I have pointed out a distinction between faith and the emotions so that people will not mistakenly base their faith on a just a feeling which will change. Yet the feelings that accompany true religious life do reinforce one’s faith. To long to be one with the Lord, to experience insight into the Buddha’s path, and to feel gratitude, all these are invaluable aids in Buddhist training. They give us the strength to deal with many of the worldly desires and feelings which we need to face and convert. They help us move toward a deeper experience of faith, but they are not faith itself. When the feeling of gratitude fades, one must grasp one’s will and still express the gratitude even though one’s heart is now cold and the path may not be so clear.
True faith is all-acceptance: it is to take refuge in something deeper than the transient satisfactions of this world. To take refuge in the Lord allows one to see the unfolding of karma in its true state and original purity. When we fill our lives with external concerns, it means we lack faith and we are turning away from our hearts’ deepest longing. It means we are seeking treasure by wandering away from the treasure house within ourselves.
The Hasidic Tradition has a beautiful story which illustrates this point: A King’s son rebelled against his father and was banished from the sight of his father’s face. After a time, the king was moved to pity for his son’s fate and bade messengers go in search of him. It was long before one of the messengers found him - far from home. The son was at a village inn, dancing barefoot and in a torn shirt in the midst of drunken peasants. The courtier bowed and said: “Your father has sent me to ask you what you desire. Whatever it may be, he is prepared to grant your wish.” The prince began to weep. “Oh,” said he, “if only I had warm clothing and a pair of stout shoes.”1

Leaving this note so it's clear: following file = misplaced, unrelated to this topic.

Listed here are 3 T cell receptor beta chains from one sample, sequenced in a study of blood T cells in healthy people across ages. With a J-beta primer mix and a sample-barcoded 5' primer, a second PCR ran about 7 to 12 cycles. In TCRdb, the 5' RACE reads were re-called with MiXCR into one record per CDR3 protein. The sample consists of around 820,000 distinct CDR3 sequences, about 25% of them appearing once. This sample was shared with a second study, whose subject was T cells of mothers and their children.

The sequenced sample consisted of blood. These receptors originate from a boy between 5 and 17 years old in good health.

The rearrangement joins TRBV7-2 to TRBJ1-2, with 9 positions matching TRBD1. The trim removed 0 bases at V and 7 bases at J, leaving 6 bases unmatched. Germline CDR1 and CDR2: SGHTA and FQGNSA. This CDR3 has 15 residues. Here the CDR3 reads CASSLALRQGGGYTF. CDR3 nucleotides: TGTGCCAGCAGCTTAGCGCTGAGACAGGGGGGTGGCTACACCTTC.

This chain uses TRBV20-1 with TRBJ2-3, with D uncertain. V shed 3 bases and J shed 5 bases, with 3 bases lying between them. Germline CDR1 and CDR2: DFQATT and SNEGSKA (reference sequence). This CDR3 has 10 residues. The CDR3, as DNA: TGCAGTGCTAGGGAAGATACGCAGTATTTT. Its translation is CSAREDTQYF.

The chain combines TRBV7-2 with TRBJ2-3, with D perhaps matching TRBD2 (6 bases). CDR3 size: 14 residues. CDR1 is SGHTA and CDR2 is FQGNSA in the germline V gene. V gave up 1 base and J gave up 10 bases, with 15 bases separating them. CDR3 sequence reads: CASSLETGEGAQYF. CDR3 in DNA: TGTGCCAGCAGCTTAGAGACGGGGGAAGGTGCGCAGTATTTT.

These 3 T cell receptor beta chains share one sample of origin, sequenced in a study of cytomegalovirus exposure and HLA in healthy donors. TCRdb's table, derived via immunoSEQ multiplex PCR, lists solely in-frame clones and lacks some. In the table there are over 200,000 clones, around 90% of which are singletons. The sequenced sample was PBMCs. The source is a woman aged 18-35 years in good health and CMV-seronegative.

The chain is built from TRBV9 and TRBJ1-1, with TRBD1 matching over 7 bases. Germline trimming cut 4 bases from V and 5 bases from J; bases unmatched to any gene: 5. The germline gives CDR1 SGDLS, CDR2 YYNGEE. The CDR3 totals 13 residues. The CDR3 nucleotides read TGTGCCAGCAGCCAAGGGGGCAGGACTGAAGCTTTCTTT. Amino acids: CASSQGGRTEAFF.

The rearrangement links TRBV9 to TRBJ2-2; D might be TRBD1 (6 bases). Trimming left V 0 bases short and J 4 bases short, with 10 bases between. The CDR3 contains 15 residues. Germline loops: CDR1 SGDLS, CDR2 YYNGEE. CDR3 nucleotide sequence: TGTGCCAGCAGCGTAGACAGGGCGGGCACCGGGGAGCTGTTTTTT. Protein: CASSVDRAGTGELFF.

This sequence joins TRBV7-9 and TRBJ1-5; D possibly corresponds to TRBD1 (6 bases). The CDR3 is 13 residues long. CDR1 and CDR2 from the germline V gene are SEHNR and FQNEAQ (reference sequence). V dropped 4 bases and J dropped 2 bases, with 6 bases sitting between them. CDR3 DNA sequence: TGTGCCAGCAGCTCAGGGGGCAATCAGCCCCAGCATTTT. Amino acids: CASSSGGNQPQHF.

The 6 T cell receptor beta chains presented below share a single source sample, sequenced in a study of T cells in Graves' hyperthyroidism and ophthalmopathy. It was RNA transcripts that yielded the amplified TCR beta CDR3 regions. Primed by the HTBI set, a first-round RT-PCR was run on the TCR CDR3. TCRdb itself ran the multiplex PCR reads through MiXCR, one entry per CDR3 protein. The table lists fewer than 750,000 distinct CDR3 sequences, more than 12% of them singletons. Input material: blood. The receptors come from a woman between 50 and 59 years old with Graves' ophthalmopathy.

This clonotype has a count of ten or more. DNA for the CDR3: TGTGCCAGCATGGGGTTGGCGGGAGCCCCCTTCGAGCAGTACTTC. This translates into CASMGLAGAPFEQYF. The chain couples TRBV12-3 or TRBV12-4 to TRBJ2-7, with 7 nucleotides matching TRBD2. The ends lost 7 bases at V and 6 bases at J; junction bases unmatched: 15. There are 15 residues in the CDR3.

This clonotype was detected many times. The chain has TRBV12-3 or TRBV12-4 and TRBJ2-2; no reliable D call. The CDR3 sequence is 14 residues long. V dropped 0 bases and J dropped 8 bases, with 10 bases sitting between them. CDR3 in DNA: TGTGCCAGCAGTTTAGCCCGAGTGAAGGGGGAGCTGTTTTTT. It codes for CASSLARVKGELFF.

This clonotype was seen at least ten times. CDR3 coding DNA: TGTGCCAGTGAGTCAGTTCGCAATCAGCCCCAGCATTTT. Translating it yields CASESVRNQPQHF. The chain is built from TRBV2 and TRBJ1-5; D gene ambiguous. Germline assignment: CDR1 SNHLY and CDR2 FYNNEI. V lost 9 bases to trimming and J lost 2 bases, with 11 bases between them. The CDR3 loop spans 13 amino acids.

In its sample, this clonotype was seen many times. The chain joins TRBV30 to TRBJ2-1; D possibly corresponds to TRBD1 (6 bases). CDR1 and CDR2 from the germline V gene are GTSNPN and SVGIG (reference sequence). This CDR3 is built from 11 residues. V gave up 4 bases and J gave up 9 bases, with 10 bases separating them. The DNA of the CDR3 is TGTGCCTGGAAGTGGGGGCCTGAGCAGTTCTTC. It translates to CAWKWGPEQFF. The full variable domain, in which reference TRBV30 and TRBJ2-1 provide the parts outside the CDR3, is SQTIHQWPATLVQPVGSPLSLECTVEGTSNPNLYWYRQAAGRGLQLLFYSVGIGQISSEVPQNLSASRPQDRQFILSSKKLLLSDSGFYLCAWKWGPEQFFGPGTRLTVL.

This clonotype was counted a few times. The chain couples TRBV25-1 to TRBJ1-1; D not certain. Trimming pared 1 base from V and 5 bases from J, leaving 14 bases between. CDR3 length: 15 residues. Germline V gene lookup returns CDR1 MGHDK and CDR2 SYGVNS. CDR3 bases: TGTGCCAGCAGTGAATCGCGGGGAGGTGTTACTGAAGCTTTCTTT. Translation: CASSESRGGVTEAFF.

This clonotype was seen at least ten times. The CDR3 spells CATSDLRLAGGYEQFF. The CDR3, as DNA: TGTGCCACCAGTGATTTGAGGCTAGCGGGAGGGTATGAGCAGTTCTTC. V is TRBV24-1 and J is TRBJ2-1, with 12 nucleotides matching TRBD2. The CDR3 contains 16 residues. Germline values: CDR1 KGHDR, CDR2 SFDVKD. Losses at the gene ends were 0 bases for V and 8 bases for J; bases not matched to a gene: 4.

Faith is the key, for it is that which is necessary if we are to find that we are truly the son of a king. Otherwise we will spend our lives seeking the needs of the moment, and we will never gain our true inheritance.
The key to training is faith, yet there can be the delusion that one may inherently lack faith. All that is needed for faith is the effort of not doubting. Great master Dogen said, “One who would train in Buddhism must first believe completely therein and, in order to do so, one must believe that one has already found the Way, never having been lost, deluded, upside down, increasing or mistaken in the first place.”2 Do not allow your doubts to go unchecked and run your life. The Dharma and the Sangha are medicine for all your doubts.
Training can seem to be the most difficult task imaginable. It asks us to cast aside all the desires the self has fed through years of unenlightened action, and to go forth to that which it does not even know. It goes against all the normal pattern of living which seeks what is comfortable, easy and known. However, training is easy in that it finally puts us in alignment with the Heart’s deepest desire. The effort of spiritual training can seem arduous, but avoiding training is much harder. When we live without faith, our only refuge is ourselves. We build walls of tension and fear around ourselves. Faith places the self in the hands of the Buddha, allowing the self to face its fear and opens our heart so we can embrace unfolding of our life and all of its endless change.
Great Master Tendo Nyojo said that we must train with the same energy we would employ if our hair were to catch fire. Yet many of us do not come to training with this deep feeling of urgency. When one sees deeply into the true nature of one’s situation, however, the truth itself will create the urgency. When we see the deep suffering that our misguided actions have caused, our desire to cleanse our karma is awakened. But do not put the cart before the horse. Faith is needed here, for very often, it is only by offering our efforts to train even though our hearts seem cold, can we awaken to the truth that allows our hearts to catch fire.
One calls and one answers. Never doubt your ability to answer, for each pure act of our spiritual life is an answer to the call and brings us one step closer to real peace and our true home.
1 Martin Buber, Ten Rungs; Hasidic Sayings¨ (New York: Schocken Books, 1973), p. 28
2 “Gakudo-Yojinshu: Important Aspects of Zazen,” of the Shobogenzo, in Zen is Eternal Life by Rev. Master Jiyu-Kennett (Emeryville, CA: Dharma Publishing, 1976.), p.137.